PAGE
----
On that incongruity, I just can’t get past it. Take a look at the second photo. Did that guy grow a beard because it helps him to look more normal to the people he’s working with? Maybe. Then why is he wearing a baseball cap and sunglasses? It takes away every benefit the beard achieved.

If beards work for SF, won’t they work for the whole army?

Or do people just like growing beards?


In my time in Afgh I noticed a difference in the beards of the SOF guys and the locals. SOF beards tended to be scruffy. Locals were well kept. I always wondered about that.

Having been in a very conventional unit, but with the luxury of being a couple of hundred klicks from BG (Bn ) HQ, we found that we developed a pretty good rapport with the local ANA, ANP and civilians simply by eating with them, planning with them, operating with them etc – all without facial hair. Even without beards we managed success, even if it was very local, very tactical, and probably only temporary. In fact, my biggest challenge when dealing with locals wasn’t my clean shaven features. It was being soaked in sweat from wearing forty pounds of armour and weapons. I had to pack “meeting clothes” so I could be clean when meeting with village/tribal/district/ANSF leaders all decked out in their spotless shalwar kamiz.

But back to beards – my take is that they’re an affectation. I’ve never heard the Jewish angle, and I’m skeptical about it. But I found that locals were more interested in how we acted than anything else.


The second last paragraph in your post is the most important. We have done very badly in Afghanistan and “special” components of the military have contributed as much to that “badly” as any of the other components. We should recognize that. If we don’t, we are in danger continuing our love affair with image at expense of effectiveness. That love affair isn’t showing signs of cooling, the night raids continue. We can get away with stuff like that in a proxy war against the Pak Army/ISI. We won’t get away with it against the PLA.

That second photo from the top is an interesting one. The guy seems in love with himself and I suspect everybody who worked with him recognized the clown component of his personality (See my guns? Huh? See ‘em, see ‘em?). But I wonder if most people in the US, especially politicians, see the silliness. That is the kind of Hollywood image that sells. That type of exaggerated affectation may actually help in the budget battles.

As far as beards go, F. is right, it is how you act that counts with the people you work with. Those people are pretty smart too and they understand things like uniform regs. They also understand when you try just a little harder to be polite too, like F. with his “meeting clothes”. It should be left to the men on the spot to decide while realizing that some might use beards as part of their makeup.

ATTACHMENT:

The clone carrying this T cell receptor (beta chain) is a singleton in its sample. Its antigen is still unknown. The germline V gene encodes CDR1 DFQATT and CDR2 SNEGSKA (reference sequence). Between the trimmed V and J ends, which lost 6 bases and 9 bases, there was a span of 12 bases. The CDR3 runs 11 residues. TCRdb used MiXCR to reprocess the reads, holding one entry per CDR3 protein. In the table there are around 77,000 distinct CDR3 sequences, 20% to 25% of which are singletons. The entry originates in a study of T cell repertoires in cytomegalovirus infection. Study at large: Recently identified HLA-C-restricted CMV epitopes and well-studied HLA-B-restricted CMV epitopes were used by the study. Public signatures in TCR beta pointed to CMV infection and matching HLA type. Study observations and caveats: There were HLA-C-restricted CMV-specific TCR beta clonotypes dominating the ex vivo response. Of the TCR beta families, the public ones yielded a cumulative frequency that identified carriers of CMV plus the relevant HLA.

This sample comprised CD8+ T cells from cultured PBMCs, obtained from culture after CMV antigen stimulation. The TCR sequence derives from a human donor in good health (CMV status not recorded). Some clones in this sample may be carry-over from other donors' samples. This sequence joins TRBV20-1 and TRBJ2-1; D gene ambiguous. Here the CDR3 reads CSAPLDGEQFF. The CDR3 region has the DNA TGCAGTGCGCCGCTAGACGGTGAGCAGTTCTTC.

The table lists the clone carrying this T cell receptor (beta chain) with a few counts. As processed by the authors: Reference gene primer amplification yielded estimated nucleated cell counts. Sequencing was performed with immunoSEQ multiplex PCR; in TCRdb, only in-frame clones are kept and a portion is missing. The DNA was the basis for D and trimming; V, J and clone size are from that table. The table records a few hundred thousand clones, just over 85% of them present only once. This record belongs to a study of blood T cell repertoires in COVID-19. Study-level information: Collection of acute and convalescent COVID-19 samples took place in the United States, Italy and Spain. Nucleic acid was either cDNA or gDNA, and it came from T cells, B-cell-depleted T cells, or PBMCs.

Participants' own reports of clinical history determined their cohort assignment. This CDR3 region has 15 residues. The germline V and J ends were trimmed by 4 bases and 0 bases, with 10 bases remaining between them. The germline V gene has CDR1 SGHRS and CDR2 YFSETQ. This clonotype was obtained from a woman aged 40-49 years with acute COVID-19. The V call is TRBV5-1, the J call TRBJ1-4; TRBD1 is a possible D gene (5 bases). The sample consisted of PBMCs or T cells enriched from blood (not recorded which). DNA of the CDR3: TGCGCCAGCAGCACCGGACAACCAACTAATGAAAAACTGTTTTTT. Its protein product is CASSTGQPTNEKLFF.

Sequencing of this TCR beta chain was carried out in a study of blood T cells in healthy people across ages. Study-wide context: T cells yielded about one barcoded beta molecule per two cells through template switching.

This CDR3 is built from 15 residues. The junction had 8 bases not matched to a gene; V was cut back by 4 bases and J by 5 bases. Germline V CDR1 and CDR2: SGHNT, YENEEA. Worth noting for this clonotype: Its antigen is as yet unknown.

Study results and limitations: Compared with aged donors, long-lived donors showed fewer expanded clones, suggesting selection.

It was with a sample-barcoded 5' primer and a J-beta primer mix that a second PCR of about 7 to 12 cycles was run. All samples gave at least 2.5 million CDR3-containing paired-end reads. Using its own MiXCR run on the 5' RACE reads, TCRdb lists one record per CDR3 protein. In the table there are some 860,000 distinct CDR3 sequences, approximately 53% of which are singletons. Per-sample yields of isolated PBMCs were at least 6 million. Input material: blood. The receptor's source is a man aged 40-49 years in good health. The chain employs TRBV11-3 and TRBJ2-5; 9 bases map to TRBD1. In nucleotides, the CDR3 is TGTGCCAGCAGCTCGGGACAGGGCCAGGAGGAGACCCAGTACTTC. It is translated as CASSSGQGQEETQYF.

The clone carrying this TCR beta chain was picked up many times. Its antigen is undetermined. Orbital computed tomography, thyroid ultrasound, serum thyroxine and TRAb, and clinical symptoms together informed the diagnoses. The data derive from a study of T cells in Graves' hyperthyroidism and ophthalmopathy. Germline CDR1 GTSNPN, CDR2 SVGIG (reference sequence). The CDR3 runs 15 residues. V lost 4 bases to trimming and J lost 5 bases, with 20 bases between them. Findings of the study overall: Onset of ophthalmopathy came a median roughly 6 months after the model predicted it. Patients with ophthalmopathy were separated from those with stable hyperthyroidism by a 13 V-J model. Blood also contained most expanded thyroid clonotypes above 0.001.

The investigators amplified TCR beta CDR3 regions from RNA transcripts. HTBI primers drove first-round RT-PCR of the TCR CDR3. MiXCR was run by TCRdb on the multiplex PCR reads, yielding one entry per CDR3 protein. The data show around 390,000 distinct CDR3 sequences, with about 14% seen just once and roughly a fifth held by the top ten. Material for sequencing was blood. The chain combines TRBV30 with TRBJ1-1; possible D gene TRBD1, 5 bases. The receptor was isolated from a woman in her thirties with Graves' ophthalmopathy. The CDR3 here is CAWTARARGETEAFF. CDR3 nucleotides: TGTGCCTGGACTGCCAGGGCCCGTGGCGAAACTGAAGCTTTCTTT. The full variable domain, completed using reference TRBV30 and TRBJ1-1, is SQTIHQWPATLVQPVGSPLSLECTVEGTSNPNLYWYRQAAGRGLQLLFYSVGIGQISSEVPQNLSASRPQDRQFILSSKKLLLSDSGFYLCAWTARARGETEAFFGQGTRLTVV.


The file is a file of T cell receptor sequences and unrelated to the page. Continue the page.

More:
The Army of the Cumberland, The Army of the Tennessee, The Army of Northern Virginia etc all did pretty good and they were quite a hairy bunch so beards are really neither here nor there. And I am sure that citing historical precedent will have no effect at all on the matter.


@ Carl – Quoting “ But I wonder if most people in the US, especially politicians, see the silliness.” That picture, to me, is the most telling.


Regarding my post above. I have worked with local people overseas but never in Iraq or Afghanistan. My sentence construction might be construed as if I had. I don’t want to be unclear.


Ridiculous… There is a lot more to discuss than beards when discussing the war. I am growing tired of jealous people that didn’t make the cut or have the intestinal fortitude to join special operations. I’m just as disgusted at the great multitude of men that try to perpetrate that they are operators, usually by growing out their hair or modifying the uniform. Let me break this down for you folks that don’t know… If you are not a soldier with an 18 series MOS or a SEAL working on a team then you are NOT an operator, your NOT special forces, I don’t care what group you support or are attached. These punks are the guys that you see with the majority of the beards and oakleys. Real operators will wear whatever they need to accomplish the mission and some of them wear beards because they want to wear one. Grooming standards are not high on the list of priorities. Quit giving the community a black eye and start worrying about legitimate issues like the direction our country is heading and a defense budget that will completely sideline special operations in the future.


Its not a big deal. In America people with small dicks drive either big trucks or really fast cars to make up for low self esteem. In the middle east(which is a really stupid name for the area if one knows anything of the history of the cradle of civilization)growing a big beard is a way to make up for low confidence. A bad ass usually is lacking some were in the emotion department. The SF grow them to get in with the bad MF in the jail cell for protection. Dont get me wrong. SF is tough. But based off of what I have read it doesnt matter how tough you are if your all alone in a place were every one wants to kill you.